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In Time
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U.S. Businesses Aim To Profit From Chinese Tourist Boom

By Samantha Gross
published online 06-06-2007
Associated Press

NEW YORK — Standing atop the Empire State Building and looking out on the expanse of glinting skyscrapers and miniature yellow taxicabs, Lili Ma had no doubt that New York was the place to be on her vacation from China.

“Everybody needs to bite the Big Apple,” the 36-year-old said with a smile.

Mass tourism advertising for New York — and for the U.S. as a whole — is still forbidden in Ma’s native China. But everyone knows about this place, she said. Her friends all watch “Sex and the City,” and even her mother has heard of California and New York.

That name recognition, coupled with a growing interest in tourism among Chinese who have seen their incomes rise while travel restrictions have lessened, could bring a fortune to hotels, tour companies and attractions around the U.S.

The number of Chinese who travel outside their homeland each year is expected to nearly triple to 100 million people by 2020, and American cities and businesses are positioning themselves to profit from what they hope will be a tourist boom. They are establishing offices in China, and lobbying the government to ease restrictions on travel to the U.S.

“In the next 10 years, it will probably dwarf any overseas market we may have, with the potential to dwarf all overseas markets combined,” said Bruce Bommarito, vice president of international market development for the Travel Industry Association.

While the number of Chinese visitors has been increasing, they certainly haven’t been overrunning American tourist attractions. Just 320,000 Chinese — 1.5 percent of all overseas visitors — traveled to the U.S in 2006. Of the Chinese who left the mainland, fewer than 1 in 100 headed for the U.S., according to American and Chinese authorities.

But many American entrepreneurs believe that number could soon explode.

Noel Irwin Hentschel, CEO of tour operator AmericanTours International, said China will be her company’s top business focus in the coming decades. Speaking by phone from China, where she now spends half her time, she predicted that by 2009, Chinese tourists will account for one-tenth of the roughly 1 million customers her company ferries around the U.S. each year.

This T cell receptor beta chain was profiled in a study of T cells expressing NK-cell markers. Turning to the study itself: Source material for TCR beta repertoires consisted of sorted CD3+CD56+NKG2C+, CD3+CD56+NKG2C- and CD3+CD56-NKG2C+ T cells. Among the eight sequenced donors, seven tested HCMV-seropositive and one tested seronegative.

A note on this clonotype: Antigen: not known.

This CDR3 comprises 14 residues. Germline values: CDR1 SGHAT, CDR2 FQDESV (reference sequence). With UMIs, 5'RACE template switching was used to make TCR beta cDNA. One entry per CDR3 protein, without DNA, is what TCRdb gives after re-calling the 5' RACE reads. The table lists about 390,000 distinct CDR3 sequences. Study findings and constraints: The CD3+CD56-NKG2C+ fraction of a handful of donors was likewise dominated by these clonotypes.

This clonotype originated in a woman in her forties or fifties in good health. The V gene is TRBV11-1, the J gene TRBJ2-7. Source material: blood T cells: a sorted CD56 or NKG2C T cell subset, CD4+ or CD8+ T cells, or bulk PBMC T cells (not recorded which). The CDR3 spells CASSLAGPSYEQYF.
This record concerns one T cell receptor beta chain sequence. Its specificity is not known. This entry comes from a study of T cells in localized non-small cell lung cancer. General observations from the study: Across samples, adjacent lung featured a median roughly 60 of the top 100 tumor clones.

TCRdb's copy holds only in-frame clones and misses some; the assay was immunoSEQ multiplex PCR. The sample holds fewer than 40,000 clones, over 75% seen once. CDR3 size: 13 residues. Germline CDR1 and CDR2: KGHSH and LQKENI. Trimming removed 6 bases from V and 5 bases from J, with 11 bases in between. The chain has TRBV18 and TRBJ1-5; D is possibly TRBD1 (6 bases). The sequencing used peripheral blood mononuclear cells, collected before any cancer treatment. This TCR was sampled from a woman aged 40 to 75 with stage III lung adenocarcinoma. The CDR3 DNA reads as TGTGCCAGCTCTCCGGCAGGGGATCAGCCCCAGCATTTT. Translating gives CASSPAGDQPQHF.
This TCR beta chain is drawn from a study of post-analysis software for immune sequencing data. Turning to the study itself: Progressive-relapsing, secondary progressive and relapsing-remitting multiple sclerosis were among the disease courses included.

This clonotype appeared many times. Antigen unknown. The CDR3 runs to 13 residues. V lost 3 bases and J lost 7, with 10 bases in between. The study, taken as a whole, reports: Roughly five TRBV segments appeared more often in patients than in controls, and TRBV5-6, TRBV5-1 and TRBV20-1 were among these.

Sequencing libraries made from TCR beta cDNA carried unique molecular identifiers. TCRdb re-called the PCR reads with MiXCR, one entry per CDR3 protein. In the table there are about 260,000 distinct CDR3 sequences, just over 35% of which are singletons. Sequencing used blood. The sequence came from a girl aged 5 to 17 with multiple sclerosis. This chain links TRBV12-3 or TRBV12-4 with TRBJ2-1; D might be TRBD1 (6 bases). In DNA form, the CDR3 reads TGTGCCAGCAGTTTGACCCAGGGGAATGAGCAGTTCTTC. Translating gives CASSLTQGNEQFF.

“There’s more than a billion people here,” Hentschel said. “Twenty percent of them are the ones with the money, with the ability to travel, from what we understand. There’s a lot of pent-up demand.” Rising disposable income — now averaging $4,500 a year in cities like Beijing — has made travel an increasingly attainable luxury, and one that is often viewed as a status symbol.

“China has a booming economy, and the middle class is growing very rapidly,” said Ma, on a five-day, Mandarin-language bus tour of the Northeast. Faced with this new wealth, most people “want to go out of China and open their eyes,” she said.

“In other parts of the U.S., they don’t have many parties. They go to sleep early,” she said before heading to see Wall Street and the World Trade Center site. But “New York is very interesting: They have many fashion shows and many parties.”

To mine that interest in luxury, the Ritz-Carlton Hotel Company LLC is planning to open six hotels in China in coming years, out of the 19 it plans worldwide. Executives hope the expansion will help establish Ritz-Carlton as a high-status brand among the Chinese, said Vice President of Public Relations Vivian Deuschl. They are attractive customers both for their sheer numbers and for their spending habits, she said.

“They’re very brand-conscious,” Deuschl said. “The Chinese show every indication that they will be the strongest luxury brand loyalists anywhere.”

Chinese with personal wealth estimated at more than $1 million rank travel as their top leisure activity, according to a recent survey by the Shanghai-based Hurun Report.

Gambling is also popular among Chinese visitors, and Las Vegas has been working hard to cash in on their desire to find a seat at the blackjack and baccarat tables. Another favorite is dining in Chinese restaurants and visiting the nearest Chinatown, in part to see how Chinese-Americans live, Hentschel said.